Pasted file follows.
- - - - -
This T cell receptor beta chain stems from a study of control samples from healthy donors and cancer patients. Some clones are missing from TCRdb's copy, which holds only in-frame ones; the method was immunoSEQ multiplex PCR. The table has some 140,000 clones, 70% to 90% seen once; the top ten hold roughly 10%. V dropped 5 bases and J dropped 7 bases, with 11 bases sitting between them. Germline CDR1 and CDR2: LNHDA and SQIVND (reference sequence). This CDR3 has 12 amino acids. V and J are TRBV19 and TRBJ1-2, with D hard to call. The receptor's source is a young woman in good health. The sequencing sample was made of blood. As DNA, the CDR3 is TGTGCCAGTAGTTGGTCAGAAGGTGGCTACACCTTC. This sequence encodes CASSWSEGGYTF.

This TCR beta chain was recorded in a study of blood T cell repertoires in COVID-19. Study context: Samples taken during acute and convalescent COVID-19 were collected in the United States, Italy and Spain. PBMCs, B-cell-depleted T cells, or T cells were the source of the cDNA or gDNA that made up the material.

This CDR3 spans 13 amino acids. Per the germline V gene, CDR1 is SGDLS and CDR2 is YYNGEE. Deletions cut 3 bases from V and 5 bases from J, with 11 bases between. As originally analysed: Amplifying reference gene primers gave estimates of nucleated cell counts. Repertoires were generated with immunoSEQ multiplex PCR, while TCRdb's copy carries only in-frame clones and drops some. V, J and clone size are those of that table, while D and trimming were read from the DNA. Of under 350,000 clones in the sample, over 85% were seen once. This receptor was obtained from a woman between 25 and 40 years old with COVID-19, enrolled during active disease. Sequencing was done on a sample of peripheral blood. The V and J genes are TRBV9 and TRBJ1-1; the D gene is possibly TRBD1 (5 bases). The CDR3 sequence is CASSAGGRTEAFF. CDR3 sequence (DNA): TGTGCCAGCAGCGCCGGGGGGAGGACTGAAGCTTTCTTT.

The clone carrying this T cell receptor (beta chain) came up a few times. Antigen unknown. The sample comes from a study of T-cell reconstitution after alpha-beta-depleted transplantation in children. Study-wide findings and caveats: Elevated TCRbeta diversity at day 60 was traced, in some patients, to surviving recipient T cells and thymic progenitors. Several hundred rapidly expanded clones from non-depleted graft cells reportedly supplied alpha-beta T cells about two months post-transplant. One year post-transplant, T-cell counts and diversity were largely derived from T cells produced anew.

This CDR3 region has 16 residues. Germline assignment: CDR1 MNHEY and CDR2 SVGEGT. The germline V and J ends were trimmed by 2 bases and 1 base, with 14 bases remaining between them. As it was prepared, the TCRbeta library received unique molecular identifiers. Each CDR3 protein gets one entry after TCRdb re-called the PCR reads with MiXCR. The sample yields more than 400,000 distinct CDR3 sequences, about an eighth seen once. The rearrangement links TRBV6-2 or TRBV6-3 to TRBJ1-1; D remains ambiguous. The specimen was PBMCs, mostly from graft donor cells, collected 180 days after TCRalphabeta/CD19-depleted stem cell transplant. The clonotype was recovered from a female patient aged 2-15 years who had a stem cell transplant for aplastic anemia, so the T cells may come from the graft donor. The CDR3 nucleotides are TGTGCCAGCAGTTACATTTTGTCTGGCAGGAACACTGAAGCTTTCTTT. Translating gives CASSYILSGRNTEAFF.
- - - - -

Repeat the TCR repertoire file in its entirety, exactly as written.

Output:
This T cell receptor beta chain stems from a study of control samples from healthy donors and cancer patients. Some clones are missing from TCRdb's copy, which holds only in-frame ones; the method was immunoSEQ multiplex PCR. The table has some 140,000 clones, 70% to 90% seen once; the top ten hold roughly 10%. V dropped 5 bases and J dropped 7 bases, with 11 bases sitting between them. Germline CDR1 and CDR2: LNHDA and SQIVND (reference sequence). This CDR3 has 12 amino acids. V and J are TRBV19 and TRBJ1-2, with D hard to call. The receptor's source is a young woman in good health. The sequencing sample was made of blood. As DNA, the CDR3 is TGTGCCAGTAGTTGGTCAGAAGGTGGCTACACCTTC. This sequence encodes CASSWSEGGYTF.

This TCR beta chain was recorded in a study of blood T cell repertoires in COVID-19. Study context: Samples taken during acute and convalescent COVID-19 were collected in the United States, Italy and Spain. PBMCs, B-cell-depleted T cells, or T cells were the source of the cDNA or gDNA that made up the material.

This CDR3 spans 13 amino acids. Per the germline V gene, CDR1 is SGDLS and CDR2 is YYNGEE. Deletions cut 3 bases from V and 5 bases from J, with 11 bases between. As originally analysed: Amplifying reference gene primers gave estimates of nucleated cell counts. Repertoires were generated with immunoSEQ multiplex PCR, while TCRdb's copy carries only in-frame clones and drops some. V, J and clone size are those of that table, while D and trimming were read from the DNA. Of under 350,000 clones in the sample, over 85% were seen once. This receptor was obtained from a woman between 25 and 40 years old with COVID-19, enrolled during active disease. Sequencing was done on a sample of peripheral blood. The V and J genes are TRBV9 and TRBJ1-1; the D gene is possibly TRBD1 (5 bases). The CDR3 sequence is CASSAGGRTEAFF. CDR3 sequence (DNA): TGTGCCAGCAGCGCCGGGGGGAGGACTGAAGCTTTCTTT.

The clone carrying this T cell receptor (beta chain) came up a few times. Antigen unknown. The sample comes from a study of T-cell reconstitution after alpha-beta-depleted transplantation in children. Study-wide findings and caveats: Elevated TCRbeta diversity at day 60 was traced, in some patients, to surviving recipient T cells and thymic progenitors. Several hundred rapidly expanded clones from non-depleted graft cells reportedly supplied alpha-beta T cells about two months post-transplant. One year post-transplant, T-cell counts and diversity were largely derived from T cells produced anew.

This CDR3 region has 16 residues. Germline assignment: CDR1 MNHEY and CDR2 SVGEGT. The germline V and J ends were trimmed by 2 bases and 1 base, with 14 bases remaining between them. As it was prepared, the TCRbeta library received unique molecular identifiers. Each CDR3 protein gets one entry after TCRdb re-called the PCR reads with MiXCR. The sample yields more than 400,000 distinct CDR3 sequences, about an eighth seen once. The rearrangement links TRBV6-2 or TRBV6-3 to TRBJ1-1; D remains ambiguous. The specimen was PBMCs, mostly from graft donor cells, collected 180 days after TCRalphabeta/CD19-depleted stem cell transplant. The clonotype was recovered from a female patient aged 2-15 years who had a stem cell transplant for aplastic anemia, so the T cells may come from the graft donor. The CDR3 nucleotides are TGTGCCAGCAGTTACATTTTGTCTGGCAGGAACACTGAAGCTTTCTTT. Translating gives CASSYILSGRNTEAFF.